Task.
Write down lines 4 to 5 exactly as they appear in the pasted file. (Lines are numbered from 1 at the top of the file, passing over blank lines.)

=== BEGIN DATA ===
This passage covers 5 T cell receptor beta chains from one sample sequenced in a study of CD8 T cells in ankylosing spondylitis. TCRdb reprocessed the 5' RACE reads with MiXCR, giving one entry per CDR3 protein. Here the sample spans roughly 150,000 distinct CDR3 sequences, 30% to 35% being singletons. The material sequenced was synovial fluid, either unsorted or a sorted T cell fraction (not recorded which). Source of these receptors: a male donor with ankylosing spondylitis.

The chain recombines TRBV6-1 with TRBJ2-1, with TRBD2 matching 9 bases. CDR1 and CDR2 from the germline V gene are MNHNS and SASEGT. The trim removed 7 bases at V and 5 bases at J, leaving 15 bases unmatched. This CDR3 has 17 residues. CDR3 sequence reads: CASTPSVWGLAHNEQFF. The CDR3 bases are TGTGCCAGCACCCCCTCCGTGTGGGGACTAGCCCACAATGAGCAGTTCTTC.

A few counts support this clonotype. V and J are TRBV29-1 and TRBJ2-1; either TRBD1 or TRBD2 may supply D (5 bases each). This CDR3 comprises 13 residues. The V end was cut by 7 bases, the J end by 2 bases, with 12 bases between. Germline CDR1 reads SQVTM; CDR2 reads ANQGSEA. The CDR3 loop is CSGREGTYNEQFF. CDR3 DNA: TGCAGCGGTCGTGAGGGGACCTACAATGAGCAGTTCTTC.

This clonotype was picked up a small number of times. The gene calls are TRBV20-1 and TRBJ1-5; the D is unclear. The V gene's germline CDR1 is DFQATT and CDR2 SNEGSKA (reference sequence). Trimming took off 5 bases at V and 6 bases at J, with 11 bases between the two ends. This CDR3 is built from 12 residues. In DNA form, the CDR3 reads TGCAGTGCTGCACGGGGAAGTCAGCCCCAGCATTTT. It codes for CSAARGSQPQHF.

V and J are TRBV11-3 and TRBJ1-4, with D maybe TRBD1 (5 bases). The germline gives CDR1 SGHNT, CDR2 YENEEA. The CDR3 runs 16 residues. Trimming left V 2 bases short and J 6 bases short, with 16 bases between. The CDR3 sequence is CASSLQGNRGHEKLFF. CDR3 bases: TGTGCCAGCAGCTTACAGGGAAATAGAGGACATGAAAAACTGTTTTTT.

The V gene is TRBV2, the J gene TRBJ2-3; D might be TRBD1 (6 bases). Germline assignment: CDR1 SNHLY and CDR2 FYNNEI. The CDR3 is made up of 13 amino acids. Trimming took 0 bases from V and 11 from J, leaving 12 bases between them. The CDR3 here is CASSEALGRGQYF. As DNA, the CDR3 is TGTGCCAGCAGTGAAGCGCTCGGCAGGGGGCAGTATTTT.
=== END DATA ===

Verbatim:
This clonotype was picked up a small number of times. The gene calls are TRBV20-1 and TRBJ1-5; the D is unclear. The V gene's germline CDR1 is DFQATT and CDR2 SNEGSKA (reference sequence). Trimming took off 5 bases at V and 6 bases at J, with 11 bases between the two ends. This CDR3 is built from 12 residues. In DNA form, the CDR3 reads TGCAGTGCTGCACGGGGAAGTCAGCCCCAGCATTTT. It codes for CSAARGSQPQHF.

V and J are TRBV11-3 and TRBJ1-4, with D maybe TRBD1 (5 bases). The germline gives CDR1 SGHNT, CDR2 YENEEA. The CDR3 runs 16 residues. Trimming left V 2 bases short and J 6 bases short, with 16 bases between. The CDR3 sequence is CASSLQGNRGHEKLFF. CDR3 bases: TGTGCCAGCAGCTTACAGGGAAATAGAGGACATGAAAAACTGTTTTTT.